• Nasal cannula has flow rate of 1-6L/min, FiO2 up to 0.40, is easy to use and comfor­table.
• Simple face masks have a flow rate of 1-10L/min, FiO2 of 0.40-0.60, and can deliver higher flow rates than nasal cannula.
High Flow
• Venturi masks have a flow rate of 4-10L/min, FiO2 up to 0.50 with precise measur­ements, and are preferred in CO2 retainers due to higher precision and control of oxygen­ation.
• Nonreb­reather masks have flow rates up to 15L/min, FiO2 up to 0.70-0.80, and can achieve higher FiO2 at lower flow rates.
• BIPAP or CPAP via nasal mask or full-face mask. Indicated in patients in impending respir­atory failure to avoid intubation or mechanical ventil­ation.
• Success is highest in hyperc­arbic respir­atory failure (esp. COPD). Patient must be neurol­ogi­cally intact, awake, cooper­ative, and able to protect their airway.

Acute Respir­atory Failure

Results when there is inadequate oxygenate of blood or inadequate ventil­ation or both.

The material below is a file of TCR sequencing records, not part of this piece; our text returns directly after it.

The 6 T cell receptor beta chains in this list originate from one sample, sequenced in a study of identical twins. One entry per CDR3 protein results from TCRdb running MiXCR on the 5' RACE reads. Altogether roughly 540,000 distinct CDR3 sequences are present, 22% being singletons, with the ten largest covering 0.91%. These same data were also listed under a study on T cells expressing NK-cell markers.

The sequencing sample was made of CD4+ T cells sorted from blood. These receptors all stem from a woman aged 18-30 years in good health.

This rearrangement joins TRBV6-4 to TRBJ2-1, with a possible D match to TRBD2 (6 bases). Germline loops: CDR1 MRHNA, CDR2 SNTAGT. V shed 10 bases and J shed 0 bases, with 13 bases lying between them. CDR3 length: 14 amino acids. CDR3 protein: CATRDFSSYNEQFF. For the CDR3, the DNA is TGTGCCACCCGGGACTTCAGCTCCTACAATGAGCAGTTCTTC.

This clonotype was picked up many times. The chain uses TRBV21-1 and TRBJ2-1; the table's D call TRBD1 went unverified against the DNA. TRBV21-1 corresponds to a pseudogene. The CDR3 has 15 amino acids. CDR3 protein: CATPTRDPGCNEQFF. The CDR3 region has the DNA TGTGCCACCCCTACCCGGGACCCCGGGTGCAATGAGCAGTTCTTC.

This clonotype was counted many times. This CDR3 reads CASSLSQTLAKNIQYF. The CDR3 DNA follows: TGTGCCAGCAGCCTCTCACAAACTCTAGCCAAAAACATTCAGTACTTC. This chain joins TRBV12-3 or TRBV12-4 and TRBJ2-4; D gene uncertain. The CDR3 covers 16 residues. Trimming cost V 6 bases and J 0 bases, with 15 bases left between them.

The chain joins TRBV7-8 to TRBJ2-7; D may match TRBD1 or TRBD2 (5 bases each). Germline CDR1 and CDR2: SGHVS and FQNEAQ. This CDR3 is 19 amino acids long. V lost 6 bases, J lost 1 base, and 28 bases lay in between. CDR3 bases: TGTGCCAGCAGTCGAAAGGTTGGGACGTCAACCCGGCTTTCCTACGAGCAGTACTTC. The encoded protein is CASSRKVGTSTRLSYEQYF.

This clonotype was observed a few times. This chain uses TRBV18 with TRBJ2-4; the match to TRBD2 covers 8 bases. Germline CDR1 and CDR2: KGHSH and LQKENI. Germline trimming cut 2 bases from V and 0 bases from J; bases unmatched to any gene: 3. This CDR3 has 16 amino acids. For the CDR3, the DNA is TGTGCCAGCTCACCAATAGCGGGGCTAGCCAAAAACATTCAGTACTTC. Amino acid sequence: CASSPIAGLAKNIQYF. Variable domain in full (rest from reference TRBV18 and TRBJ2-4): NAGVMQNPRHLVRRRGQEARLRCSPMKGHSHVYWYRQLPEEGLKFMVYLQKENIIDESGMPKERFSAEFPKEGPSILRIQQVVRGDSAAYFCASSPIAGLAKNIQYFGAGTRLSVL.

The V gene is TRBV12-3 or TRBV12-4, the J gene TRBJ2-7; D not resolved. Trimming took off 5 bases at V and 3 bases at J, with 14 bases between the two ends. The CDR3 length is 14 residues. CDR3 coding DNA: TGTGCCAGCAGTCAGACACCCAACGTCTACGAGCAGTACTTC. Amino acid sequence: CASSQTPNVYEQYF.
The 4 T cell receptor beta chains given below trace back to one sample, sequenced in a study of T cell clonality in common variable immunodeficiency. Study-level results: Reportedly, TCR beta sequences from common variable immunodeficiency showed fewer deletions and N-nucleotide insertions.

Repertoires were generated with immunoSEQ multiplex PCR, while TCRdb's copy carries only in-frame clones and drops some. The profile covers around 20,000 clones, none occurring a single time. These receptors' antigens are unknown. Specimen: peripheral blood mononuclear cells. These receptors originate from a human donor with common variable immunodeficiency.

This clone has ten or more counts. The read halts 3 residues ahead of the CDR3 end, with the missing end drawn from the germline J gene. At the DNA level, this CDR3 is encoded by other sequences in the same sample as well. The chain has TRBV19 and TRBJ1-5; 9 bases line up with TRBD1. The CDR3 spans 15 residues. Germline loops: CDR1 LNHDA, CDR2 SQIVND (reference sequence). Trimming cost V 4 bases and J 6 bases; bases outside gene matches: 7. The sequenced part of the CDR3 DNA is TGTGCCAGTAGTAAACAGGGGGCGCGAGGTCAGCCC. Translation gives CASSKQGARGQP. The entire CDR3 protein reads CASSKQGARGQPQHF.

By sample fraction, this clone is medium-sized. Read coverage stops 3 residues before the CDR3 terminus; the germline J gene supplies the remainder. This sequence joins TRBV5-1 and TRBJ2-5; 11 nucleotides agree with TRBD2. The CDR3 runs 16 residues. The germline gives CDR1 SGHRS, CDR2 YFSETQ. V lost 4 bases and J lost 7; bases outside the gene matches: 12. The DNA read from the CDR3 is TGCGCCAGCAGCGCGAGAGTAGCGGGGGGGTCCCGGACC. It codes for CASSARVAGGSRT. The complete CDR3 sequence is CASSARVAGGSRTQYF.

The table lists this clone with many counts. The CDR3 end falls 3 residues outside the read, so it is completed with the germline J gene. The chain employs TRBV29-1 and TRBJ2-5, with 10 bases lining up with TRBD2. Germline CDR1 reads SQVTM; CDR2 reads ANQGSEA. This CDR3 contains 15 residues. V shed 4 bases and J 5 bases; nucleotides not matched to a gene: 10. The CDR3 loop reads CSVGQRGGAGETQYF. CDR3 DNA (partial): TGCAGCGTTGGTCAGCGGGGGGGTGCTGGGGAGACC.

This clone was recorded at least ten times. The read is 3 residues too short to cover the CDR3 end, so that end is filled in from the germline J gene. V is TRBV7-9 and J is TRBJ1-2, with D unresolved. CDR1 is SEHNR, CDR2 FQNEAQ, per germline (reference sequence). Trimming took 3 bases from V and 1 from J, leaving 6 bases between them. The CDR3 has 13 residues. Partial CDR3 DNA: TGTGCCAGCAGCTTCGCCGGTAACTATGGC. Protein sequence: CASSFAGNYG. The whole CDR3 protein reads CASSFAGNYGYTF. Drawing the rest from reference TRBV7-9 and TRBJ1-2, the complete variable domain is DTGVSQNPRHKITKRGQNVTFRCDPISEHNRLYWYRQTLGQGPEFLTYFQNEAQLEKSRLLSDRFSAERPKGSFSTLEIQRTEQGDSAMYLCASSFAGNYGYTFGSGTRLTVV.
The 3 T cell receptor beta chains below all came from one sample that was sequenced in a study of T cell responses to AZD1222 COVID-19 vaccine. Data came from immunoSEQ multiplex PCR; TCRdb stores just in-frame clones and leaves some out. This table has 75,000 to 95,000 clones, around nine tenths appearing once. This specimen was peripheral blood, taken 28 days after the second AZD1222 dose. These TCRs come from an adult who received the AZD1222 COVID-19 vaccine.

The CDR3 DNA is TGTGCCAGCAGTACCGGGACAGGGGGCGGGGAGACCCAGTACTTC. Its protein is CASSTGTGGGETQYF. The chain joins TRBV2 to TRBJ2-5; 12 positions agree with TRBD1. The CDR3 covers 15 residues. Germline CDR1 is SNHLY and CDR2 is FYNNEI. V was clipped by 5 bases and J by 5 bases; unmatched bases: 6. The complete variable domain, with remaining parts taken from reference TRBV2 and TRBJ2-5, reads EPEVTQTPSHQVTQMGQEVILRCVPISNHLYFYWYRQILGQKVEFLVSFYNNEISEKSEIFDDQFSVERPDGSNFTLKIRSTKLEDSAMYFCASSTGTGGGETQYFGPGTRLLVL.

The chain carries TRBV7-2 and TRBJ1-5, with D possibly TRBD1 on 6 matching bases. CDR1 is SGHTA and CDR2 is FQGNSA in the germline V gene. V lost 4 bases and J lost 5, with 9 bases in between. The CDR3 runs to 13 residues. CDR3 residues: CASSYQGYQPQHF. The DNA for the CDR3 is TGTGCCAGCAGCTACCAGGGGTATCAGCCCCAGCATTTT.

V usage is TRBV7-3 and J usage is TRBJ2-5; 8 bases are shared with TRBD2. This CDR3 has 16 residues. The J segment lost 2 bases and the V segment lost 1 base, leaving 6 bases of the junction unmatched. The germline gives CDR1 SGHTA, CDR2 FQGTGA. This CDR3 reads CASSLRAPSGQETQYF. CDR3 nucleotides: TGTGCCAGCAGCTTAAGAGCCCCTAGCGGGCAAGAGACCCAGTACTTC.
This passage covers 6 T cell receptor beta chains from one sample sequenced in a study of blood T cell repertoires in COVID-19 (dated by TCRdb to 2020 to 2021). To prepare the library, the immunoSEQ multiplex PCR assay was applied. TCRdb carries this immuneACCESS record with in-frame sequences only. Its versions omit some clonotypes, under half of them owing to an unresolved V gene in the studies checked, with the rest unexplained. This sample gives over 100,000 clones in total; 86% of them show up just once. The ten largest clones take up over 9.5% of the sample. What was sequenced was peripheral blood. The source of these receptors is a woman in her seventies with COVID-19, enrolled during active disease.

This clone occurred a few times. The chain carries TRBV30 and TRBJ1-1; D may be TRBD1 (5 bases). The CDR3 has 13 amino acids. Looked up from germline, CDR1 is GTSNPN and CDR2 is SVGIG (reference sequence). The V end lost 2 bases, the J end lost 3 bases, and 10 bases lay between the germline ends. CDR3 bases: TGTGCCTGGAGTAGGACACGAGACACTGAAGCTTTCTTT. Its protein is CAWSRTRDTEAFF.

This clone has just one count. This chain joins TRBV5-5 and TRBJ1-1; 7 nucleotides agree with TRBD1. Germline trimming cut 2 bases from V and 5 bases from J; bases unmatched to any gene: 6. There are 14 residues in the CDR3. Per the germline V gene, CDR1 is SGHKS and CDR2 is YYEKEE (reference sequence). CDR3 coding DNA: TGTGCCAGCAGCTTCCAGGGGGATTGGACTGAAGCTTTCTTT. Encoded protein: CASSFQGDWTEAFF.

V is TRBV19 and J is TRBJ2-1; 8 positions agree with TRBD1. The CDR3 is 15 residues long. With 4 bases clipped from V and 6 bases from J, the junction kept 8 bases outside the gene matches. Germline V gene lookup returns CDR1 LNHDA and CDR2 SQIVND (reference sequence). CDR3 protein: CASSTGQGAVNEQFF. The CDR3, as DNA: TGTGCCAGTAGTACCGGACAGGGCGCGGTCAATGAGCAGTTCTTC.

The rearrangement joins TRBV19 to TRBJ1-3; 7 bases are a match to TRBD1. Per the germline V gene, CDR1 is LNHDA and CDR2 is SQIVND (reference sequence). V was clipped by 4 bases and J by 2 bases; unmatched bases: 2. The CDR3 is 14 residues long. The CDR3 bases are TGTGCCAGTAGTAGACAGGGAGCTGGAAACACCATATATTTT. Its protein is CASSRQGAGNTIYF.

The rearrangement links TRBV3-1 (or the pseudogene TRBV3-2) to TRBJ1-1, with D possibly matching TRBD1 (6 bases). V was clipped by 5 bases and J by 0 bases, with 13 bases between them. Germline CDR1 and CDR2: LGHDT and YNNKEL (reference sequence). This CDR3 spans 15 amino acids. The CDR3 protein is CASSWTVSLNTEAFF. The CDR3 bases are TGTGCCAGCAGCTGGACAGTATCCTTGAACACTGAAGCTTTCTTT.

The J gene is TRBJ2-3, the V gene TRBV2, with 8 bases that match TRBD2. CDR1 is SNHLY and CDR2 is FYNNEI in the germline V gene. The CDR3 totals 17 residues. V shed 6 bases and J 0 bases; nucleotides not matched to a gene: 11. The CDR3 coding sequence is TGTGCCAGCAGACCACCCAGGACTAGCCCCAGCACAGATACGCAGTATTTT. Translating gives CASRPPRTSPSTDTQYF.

dyspnea is the first. Cough may or may not be present, depending on the underlying cause.
Inability to speak in complete sentences, use of accessory muscles tachypnea, tachyc­ardia, cyanosis, impaired mentation (due to fatigue or hyperc­apnia, of if cause of respir­atory failure is CNS depres­sion).
• CNS Causes: depression or insult from drug overdose, stroke, or trauma.
• Neurom­uscular Causes: myasthenia gravis, polio, Guilla­in-­Barre syndrome, amyotr­ophic lateral sclerosis.
• Upper Airway Causes: obstru­ction due to stenoses, spasms, or paralysis.
• Thorax and Pleural Causes: mechanical restri­ction due to kyphos­col­iosis, flail chest or hemoth­roax.
• CVS and Heme Causes: CHF, valvular diseases, PE, and anemia.
• Lower Airway Causes: asthma, COPD, pneumonia, ARDS.
ABG, CXR, CT, CBC, BMP, and consider cardiac enzymes if pulmonary edema is suspected.

Hyperc­arbic Failure

• Severe hyperc­apnia can lead to dyspnea and vasodi­lation of cerebral vessels (with increased ICP and subsequent papill­edema, HA, impaired consci­ous­ness, and finally coma).
• A failure of alveolar ventil­ation.
• Either a decrease in minute ventil­ation or an increase in physio­logic dead space that leads to CO2 retention and eventually hypoxemia.